**String Length**

Well, there is an obvious choice here: string length difference DLEN(s1,s2) = |LEN(s1) – LEN(s2)|. This should be obvious by construction: If we know that L(s1,s2) <= N, then certainly the strings can’t be farther apart than N in length, so L(s1,s2) <= N implies DLEN(s1,s2) <= N. If we follow convention and name the latter set as DLENN, and given the existence of strings that differ in length by N but don’t match at all, then this shows that LN is a proper subset of DLENN.

A more formal proof can be made by induction. Note that the original computation of the Levenshtein result involves the construction of a cost matrix, shown below.

Consider a string pair (s1, s2). L is computed by assigning a cost of 1 to insertions (moving right), deletions (moving down), and exchanges (moving diagonally right and down) if the corresponding characters in s1 and s2 are different. Start in the upper left hand corner with a 0 in the square if the first character of s1 and s2 match and 1 otherwise. In subsequent squares, you compute the cost of moving into that square from adjacent squares to the left and above, and keep only the minimum. The final value L appears in the lower right square.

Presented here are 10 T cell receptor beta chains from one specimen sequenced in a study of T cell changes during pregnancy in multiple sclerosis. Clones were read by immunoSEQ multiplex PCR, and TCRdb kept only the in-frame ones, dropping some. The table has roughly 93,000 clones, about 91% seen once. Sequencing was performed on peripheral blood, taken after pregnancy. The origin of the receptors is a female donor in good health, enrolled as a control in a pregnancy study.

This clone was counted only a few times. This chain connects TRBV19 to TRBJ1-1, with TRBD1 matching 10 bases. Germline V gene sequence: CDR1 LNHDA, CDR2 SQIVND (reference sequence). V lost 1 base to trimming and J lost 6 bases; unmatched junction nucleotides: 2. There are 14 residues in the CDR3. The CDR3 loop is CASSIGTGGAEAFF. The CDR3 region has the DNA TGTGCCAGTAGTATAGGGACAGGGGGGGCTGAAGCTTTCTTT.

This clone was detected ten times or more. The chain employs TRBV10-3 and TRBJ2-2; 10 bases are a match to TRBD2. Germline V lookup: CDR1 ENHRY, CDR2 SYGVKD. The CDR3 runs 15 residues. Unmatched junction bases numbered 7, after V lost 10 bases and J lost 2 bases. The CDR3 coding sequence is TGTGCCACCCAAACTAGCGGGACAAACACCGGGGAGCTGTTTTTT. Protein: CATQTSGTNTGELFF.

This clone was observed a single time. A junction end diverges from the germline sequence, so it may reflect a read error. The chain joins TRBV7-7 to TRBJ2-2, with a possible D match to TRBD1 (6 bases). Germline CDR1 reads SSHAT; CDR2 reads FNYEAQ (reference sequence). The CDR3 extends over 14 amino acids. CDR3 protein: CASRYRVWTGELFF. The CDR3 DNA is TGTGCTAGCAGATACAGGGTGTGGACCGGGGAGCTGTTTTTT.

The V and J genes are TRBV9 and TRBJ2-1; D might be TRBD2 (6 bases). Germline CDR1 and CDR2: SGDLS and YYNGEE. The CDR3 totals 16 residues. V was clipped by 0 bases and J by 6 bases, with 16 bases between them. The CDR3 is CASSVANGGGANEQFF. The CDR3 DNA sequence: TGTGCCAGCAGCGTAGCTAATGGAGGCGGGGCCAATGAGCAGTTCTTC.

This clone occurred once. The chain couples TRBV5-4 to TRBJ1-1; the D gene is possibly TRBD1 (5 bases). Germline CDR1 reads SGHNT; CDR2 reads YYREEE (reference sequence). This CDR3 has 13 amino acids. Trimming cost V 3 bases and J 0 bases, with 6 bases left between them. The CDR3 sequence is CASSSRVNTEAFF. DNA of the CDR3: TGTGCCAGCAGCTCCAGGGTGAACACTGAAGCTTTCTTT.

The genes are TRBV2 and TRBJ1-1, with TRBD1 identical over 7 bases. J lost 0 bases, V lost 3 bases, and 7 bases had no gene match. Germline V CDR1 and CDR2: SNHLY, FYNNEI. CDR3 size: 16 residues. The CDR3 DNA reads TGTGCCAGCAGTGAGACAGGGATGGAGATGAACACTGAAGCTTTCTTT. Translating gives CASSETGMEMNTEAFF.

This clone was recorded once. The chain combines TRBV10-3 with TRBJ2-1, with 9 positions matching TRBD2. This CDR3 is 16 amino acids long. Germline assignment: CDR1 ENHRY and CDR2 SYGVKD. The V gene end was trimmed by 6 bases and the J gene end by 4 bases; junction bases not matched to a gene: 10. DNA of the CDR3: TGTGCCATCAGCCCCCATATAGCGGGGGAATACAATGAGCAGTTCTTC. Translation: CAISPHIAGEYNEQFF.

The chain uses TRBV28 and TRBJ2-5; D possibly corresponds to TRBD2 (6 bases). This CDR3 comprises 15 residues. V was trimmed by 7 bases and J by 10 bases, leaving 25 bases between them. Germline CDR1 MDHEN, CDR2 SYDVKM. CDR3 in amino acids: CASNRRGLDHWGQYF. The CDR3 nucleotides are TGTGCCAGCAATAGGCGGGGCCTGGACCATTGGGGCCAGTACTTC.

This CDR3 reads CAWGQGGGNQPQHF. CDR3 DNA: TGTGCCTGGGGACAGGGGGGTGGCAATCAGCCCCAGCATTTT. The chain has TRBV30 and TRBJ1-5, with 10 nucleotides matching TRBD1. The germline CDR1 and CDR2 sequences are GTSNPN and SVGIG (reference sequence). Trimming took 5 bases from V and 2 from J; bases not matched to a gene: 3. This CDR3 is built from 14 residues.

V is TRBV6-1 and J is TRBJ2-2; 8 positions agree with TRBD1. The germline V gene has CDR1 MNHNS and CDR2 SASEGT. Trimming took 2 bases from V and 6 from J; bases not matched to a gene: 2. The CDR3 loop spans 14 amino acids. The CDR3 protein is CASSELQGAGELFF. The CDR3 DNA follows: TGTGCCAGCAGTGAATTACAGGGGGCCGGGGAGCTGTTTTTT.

Now consider that as we compute L, we also keep track of the string length difference. For both insertions (moving right) and deletions (moving down), the partial result for L changes by 1, and the difference in string lengths changes by plus or minus 1. For changes, L may change by 0 or 1 depending on the corresponding characters in each string. But going diagonally means that the string length change is 0. Therefore in each square, the partial DLEN(s1,s2) <= partial L(s1,s2), and so the final DLEN(s1,S2) <= L(s1,s2). But then placing a bound on L(s1,s2) also places the same bound on DLEN(s1,s2), so that L(s1,s2) <= N implies DLEN(s1,s2) <=N.

DLEN furthermore has nice properties in that one can compute the string lengths of all s1 and s2 separately ahead of time, in linear time, and store the results in a database. Later, when one has picked a bound on L(s1,s2) <= N one only needs to search buckets in the database that satisfy DLEN(s1,s2) <= N.

**Max Char**

So an interesting question is: are there other functions that may be more efficient at rejecting non-matching string pairs? Another quickly computable set can be generated by counting the maximum number of occurrences of any of the characters in the string. For example, if string s = “BARBER”, MAXC(s) = 2 because there are 2 “B”‘s or because there are two “R”‘s. Or if string s = “BERBERRY”, MAXC(s) = 3 because there are 3 “R”‘s. What about the difference function DMAXC(s1,s2) = |MAXC(s1) -MAXC(s2)| ?